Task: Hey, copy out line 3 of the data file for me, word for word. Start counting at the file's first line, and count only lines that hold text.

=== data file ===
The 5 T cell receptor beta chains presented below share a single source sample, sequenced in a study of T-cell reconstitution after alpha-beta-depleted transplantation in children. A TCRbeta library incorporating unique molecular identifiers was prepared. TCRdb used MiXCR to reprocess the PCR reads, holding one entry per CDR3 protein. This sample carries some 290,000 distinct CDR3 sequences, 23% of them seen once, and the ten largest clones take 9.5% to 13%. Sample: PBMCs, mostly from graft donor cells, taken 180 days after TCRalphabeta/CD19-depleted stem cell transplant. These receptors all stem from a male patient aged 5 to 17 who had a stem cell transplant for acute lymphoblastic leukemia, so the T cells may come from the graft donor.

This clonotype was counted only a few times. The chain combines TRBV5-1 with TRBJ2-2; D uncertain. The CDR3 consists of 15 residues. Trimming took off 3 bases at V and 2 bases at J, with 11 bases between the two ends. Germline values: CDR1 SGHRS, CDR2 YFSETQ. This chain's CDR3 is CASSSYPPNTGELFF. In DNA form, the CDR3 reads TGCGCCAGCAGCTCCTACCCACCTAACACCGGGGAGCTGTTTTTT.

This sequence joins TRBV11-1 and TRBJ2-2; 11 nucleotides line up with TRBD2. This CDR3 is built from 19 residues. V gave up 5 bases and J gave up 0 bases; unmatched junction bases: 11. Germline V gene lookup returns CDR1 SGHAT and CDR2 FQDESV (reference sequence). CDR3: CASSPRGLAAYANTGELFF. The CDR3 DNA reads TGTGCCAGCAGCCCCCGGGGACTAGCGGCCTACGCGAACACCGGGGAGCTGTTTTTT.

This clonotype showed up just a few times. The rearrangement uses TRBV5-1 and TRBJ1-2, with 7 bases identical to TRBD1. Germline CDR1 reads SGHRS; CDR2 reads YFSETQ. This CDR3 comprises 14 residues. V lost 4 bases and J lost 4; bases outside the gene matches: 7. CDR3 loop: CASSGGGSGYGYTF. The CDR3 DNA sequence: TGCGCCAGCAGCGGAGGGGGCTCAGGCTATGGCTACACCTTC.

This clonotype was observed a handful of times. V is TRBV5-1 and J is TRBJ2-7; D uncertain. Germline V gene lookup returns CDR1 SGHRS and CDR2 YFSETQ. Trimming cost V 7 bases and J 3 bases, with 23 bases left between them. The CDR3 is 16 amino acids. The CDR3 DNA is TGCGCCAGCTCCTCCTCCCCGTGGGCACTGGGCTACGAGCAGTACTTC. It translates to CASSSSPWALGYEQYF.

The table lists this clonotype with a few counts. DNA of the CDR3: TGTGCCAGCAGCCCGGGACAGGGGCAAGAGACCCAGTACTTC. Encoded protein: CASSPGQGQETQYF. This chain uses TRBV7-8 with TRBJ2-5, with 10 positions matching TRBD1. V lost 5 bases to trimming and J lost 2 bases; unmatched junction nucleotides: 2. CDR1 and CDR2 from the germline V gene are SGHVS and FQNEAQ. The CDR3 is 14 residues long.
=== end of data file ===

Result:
This sequence joins TRBV11-1 and TRBJ2-2; 11 nucleotides line up with TRBD2. This CDR3 is built from 19 residues. V gave up 5 bases and J gave up 0 bases; unmatched junction bases: 11. Germline V gene lookup returns CDR1 SGHAT and CDR2 FQDESV (reference sequence). CDR3: CASSPRGLAAYANTGELFF. The CDR3 DNA reads TGTGCCAGCAGCCCCCGGGGACTAGCGGCCTACGCGAACACCGGGGAGCTGTTTTTT.